About John Plessel

John Plessel is Systems Editor for The Sun and has been blogging for the Los Angeles News Group since 2008.

Seeking Girl Scout Cookies? There’s an app for that!

It’s Girl Scout Cookie time again!

If none of your co-workers or family members have girls in the Girl Scouts, you might find it a little tricky to track down Girl Scout Cookies.

Not if you have a smartphone.

There are a pair of apps — each available for iOS and Android — that allow you to search and find Girl Scout Cookie sales in your area.

One, from Kellogg’s, does a reasonable job of letting you know where the sales are by date and location.

The other, from the Girl Scouts themselves, is a little more robust.

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$19 unlimited wireless phone plan is a reality

Looking to save a a bundle on your wireless phone service?

Republic Wireless, which offers its “members” a $19 unlimited talk, text and data plan, recently entered open beta.

That means anyone can join.

Of course, there’s gotta be a catch, and there is. The company wants you to connect to Wi-Fi for the majority of your calling, texting and Internet access.

That shouldn’t be a problem for those of us who have Wi-Fi access at work and at home, but for others, that could be a dealbreaker.

Of course, you still have service when you’re not connected to a hotspot. Calls, texts and Internet get routed through Sprint’s CDMA cell network when you’re out and about, and the company remains committed to unlimited access for everyone.

There are a few caveats, however.

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You might want to read this before Monday…

If you depend on the Internet, you might want to visit this site from your computer ASAP: www.dns-ok.us

What that site will tell you is if your computer is infected with DNS Changer malware, and how to fix the problem.

What that nasty bit of software does is change your computer’s domain name server (DNS) addresses — the Internet’s “address book,” to simplify — to ones that were once under the control of some Estonian scammers.

The servers are now under the control of the FBI, which plans to shut them down on Monday.

Hence the urgent warning.

Software checkers on Facebook and Google warned most people that their computers had been compromised, and the number of infected computers dwindled from about four million to about 277,000 worldwide, with an estimated 64,000 here in the U.S.

Is your computer one of those still infected? You might not know until you visit that website above.

Or until Monday comes and you realize you can’t get on the Internet.

To read more, click here.

Amazon debuts Kindle Cloud Reader

Amazon has launched a cloud version of its Kindle software, designed to skirt Apple’s iTunes purchase fees.

The new cloud player launches in the iPad’s Safari browser, rather than as a standalone app.

Apple balked at Amazon’s inclusion of a button that directed users to Amazon’s website within the Kindle app, so Amazon removed that button from its app.

Apple’s aim is to direct all in-app purchases through iTunes, where the company receives a 30% cut.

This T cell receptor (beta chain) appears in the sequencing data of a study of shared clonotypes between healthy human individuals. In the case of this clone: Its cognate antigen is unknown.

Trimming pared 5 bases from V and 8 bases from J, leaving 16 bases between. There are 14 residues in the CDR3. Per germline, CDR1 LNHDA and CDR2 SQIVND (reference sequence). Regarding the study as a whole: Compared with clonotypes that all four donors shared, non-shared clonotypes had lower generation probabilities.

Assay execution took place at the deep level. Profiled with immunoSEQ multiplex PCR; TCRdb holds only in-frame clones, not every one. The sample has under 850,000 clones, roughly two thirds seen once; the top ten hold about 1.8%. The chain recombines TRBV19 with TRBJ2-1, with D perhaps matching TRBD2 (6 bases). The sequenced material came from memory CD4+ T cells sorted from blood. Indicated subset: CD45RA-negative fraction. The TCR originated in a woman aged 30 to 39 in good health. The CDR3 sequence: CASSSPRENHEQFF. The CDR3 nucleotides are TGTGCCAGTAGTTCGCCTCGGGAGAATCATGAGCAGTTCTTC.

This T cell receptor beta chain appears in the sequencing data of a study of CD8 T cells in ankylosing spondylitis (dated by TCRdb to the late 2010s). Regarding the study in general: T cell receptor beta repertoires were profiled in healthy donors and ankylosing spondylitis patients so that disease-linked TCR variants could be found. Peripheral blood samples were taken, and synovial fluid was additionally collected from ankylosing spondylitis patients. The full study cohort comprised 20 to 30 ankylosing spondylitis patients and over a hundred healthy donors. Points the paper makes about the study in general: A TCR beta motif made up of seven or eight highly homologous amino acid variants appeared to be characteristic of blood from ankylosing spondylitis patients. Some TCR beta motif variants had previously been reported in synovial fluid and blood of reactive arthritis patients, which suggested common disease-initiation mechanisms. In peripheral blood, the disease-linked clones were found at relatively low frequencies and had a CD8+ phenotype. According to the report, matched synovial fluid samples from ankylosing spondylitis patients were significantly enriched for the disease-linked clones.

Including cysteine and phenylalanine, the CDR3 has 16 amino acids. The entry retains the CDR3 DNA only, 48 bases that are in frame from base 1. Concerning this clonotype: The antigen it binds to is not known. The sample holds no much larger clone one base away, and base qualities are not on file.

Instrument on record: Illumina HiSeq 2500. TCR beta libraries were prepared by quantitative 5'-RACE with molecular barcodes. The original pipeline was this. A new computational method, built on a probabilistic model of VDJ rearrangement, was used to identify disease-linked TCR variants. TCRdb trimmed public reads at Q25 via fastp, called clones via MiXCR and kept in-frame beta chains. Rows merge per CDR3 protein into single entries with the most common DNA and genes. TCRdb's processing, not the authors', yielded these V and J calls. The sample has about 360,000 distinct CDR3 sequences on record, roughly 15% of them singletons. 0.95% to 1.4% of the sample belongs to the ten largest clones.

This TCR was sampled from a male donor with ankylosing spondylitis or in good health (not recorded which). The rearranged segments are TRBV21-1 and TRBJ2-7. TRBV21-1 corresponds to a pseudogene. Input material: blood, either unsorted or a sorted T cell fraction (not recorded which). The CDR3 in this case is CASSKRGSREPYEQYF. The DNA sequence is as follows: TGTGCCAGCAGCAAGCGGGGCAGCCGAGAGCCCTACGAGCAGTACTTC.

The new Cloud Reader works on the iPad browser, Safari, and on Google’s Chrome browser. It does not yet work on either Internet Explorer or Firefox.

To access the Kindle Cloud Reader, visit read.amazon.com.

HP releases TouchPad tablet

Announced what seems like an eternity ago (but was in reality just back in February), HP finally released its TouchPad tablet today.

It’s the first tablet running the webOS operating system.

Reviews around the Web and elsewhere mostly put it behind the iPad 2 (it shares many of the same specs, although size-wise, it’s more akin to the original iPad), but on a par or slightly ahead of the myriad Android tablet devices.

Many of the reviewers praise the software (which in some areas still appears to be half-baked), but fault the TouchPad’s hardware, dinging it for being a scant 139 grams (not quite 5 ounces) heavier and a mere 4.9 mm (one-fifth of an inch) thicker than the iPad 2.

Reviewers are also knocking the fingerprint-magnet, piano-black plastic back, but how many iPads have you seen that are not in a case?
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Angry Birds Seasons: An Advent calendar of pig-pummeling

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The monstrously popular time-sucker known as Angry Birds has been given the holiday treatment as Angry Birds Seasons.

The twist here is that, instead of being able to advance through all the levels as you complete them, you’re treated to a new level each day.

In case you’ve been hiding under a rock, Angry Birds, developed by Finland-based Rovio, is a mobile game where the goal is to destroy green pigs by using a slingshot to fling birds (of varying destructive capabilities) at the pigs’ homes.

Yes, I’m aware of how insane that sounds.

The best-selling app has grown into a pop culture phenomenon, spawning plush toys and even being spoofed on Israeli TV (Parents note: Video contains four-letter words).

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In addition to the 25 “Seasons Greedings” Christmas-themed levels, Angry Birds Seasons also includes 45 previously-released Halloween-themed levels and two bonus levels.

Rovio has added small visual touches (falling snow, for instance) and seems to have ramped up the difficulty level. It took me several tries to get past even the initial Christmas level.

Angry Birds Seasons is available for iOS, Android and webOS. Just don’t blame me when the kids don’t get fed and the laundry goes undone.

Blame the green pigs.